Our scene is set on the Field of Mars. Some of the character list will be familiar; some are deadbeats, some merely dead. Old friends of Albia’s parents are in town – while they are away. A maniac with a theatrical bent is planning gruesome murders, with helpers who leave victims to be discovered in ghastly situations, defiling some of Rome’s iconic monuments.
The vigiles want to pass this off as a stunt that went wrong. With the old informing excuse that she needs the money, not to mention competing with her parents, Albia investigates. The series of appalling deaths leads to a fear that Falco and Helena may be on the killers’ list, or to hurt them Albia herself may become a target. Having vigiles bodyguards is no help when these porridge-eaters are deep in discussion of classical drama; anyway, their tribune wants out of the problem and it will take time to realise he does know how to manipulate his skeleton keys.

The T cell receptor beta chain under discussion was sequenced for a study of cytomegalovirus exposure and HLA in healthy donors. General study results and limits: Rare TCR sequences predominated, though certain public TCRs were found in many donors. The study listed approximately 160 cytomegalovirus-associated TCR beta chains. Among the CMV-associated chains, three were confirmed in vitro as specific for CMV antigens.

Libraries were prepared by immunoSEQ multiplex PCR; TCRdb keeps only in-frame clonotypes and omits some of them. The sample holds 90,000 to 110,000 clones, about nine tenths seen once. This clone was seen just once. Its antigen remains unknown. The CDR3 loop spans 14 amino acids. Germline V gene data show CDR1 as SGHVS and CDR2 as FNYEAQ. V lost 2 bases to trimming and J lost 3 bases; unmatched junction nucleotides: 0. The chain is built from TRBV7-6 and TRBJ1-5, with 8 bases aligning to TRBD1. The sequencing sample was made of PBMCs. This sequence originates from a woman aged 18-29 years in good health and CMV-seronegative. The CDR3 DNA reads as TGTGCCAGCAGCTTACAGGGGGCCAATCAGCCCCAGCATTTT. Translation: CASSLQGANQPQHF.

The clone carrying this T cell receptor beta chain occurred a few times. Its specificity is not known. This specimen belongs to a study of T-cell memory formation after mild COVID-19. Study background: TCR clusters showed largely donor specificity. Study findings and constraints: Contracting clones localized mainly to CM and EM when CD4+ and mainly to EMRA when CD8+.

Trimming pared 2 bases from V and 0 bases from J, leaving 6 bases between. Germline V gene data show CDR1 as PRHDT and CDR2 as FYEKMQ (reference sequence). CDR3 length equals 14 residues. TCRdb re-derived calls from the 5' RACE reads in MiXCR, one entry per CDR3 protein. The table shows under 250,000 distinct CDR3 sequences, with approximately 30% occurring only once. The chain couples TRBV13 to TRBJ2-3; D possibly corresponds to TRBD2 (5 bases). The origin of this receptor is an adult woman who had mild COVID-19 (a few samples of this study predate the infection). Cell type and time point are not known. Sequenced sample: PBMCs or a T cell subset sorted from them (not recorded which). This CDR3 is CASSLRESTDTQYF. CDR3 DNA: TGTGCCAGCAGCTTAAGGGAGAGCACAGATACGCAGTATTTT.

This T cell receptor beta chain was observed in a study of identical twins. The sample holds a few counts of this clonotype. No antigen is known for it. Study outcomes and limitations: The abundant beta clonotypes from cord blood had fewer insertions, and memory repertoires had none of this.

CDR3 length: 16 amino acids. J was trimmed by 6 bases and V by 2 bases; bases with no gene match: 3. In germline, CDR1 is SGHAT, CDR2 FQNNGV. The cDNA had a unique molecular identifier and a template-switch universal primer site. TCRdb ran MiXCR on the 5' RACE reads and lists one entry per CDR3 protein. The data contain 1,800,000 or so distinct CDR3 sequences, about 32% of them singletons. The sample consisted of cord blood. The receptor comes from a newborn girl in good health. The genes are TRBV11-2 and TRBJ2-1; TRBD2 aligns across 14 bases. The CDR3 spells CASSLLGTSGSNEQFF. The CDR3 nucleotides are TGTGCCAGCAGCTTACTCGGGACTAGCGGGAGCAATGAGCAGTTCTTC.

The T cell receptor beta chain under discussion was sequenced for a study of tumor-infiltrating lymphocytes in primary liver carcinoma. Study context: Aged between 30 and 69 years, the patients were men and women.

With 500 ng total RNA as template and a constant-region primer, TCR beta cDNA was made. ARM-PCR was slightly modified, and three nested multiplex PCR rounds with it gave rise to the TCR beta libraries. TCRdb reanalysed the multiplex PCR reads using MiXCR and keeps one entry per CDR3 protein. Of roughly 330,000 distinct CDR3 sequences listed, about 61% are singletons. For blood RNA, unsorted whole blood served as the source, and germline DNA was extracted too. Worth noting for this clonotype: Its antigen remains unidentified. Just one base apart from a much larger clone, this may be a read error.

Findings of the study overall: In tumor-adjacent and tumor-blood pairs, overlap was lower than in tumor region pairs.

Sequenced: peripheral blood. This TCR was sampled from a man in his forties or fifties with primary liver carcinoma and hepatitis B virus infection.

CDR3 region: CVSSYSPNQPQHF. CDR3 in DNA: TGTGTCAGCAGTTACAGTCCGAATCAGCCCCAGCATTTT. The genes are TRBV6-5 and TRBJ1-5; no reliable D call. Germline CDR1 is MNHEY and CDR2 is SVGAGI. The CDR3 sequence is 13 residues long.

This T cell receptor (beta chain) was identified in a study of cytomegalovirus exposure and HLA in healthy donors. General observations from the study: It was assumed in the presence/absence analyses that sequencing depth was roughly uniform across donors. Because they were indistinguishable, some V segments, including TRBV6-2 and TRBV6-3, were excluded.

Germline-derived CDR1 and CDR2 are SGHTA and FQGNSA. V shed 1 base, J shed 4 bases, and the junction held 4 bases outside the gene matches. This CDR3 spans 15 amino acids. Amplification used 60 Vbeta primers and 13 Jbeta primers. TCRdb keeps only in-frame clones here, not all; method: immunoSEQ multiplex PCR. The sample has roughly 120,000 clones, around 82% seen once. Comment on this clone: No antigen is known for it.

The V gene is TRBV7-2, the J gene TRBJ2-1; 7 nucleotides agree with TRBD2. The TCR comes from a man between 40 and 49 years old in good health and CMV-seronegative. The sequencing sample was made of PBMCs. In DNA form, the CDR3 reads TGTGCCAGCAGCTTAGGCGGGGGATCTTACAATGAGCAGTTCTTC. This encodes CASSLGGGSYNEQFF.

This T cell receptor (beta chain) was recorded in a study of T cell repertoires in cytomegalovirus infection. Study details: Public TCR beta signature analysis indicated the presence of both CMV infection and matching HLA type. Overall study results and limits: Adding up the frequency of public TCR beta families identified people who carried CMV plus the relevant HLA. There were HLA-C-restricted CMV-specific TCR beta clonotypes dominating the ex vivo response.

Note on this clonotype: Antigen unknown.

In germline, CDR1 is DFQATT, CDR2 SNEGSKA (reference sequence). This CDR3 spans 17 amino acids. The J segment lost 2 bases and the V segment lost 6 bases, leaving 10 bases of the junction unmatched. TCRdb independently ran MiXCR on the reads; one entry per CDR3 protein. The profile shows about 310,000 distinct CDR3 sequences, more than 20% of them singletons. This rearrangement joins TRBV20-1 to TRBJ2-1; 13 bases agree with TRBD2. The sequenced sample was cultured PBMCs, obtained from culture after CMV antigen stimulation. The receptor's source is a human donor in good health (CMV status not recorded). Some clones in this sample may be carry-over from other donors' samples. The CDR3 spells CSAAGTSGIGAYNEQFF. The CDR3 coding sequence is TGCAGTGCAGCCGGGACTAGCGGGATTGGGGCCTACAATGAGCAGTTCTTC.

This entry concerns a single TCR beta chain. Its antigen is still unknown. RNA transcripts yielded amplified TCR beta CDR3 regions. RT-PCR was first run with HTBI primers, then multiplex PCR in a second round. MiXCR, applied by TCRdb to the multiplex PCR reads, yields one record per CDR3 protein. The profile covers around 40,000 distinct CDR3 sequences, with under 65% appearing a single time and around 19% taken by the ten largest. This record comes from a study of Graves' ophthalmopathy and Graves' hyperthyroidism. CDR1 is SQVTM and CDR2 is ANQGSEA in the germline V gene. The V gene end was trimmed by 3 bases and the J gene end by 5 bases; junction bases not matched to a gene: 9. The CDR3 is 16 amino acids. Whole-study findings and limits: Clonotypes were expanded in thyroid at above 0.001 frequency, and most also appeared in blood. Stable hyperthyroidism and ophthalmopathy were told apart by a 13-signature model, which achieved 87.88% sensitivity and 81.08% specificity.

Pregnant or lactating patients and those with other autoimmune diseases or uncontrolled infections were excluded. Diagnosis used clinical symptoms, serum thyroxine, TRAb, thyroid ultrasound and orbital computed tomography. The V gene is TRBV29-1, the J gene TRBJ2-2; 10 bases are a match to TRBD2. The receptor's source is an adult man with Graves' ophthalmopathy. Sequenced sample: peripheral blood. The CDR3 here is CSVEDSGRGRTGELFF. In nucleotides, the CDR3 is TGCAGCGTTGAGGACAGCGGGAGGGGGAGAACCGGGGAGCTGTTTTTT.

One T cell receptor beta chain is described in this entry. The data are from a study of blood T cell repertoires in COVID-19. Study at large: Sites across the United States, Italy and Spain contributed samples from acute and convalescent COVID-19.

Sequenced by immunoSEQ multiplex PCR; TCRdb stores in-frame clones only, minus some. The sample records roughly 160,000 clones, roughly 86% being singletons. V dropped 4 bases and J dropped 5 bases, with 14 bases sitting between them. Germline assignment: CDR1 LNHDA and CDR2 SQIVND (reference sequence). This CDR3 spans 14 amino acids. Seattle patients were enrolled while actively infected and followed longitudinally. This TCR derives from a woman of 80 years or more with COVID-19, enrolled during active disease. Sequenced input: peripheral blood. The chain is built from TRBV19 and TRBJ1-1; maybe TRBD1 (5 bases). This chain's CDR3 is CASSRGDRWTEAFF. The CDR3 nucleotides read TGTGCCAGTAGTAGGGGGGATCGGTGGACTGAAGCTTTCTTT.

Half the people Albia meets yearn for stage success, but stars are dim, Twins are a menace, am-drammers are hopeless wannabes, and don’t mention Falco’s tug-of-war scene. Even the Three Bears have a theatrical agent to protect their interests. Let’s hope the only Jason here is the one in the myth, and Thalia’s performing snake stays in his basket. Watch out for the road rage joke, Yorrick’s skull, and Vincent Price’s cat.
Does that old haemorrhoid suppository have anything at all to do with this – or is it just your crackpot author giving fun to loyal readers???
“The details have always been the real source of fascination in the novels of Lindsey Davis,” says crime critic Mark Sanderson. “The Flavia Albia series are far more than mere mash-ups of Up Pompeii! The research supports her beady-eyed examination of human relationship” The Times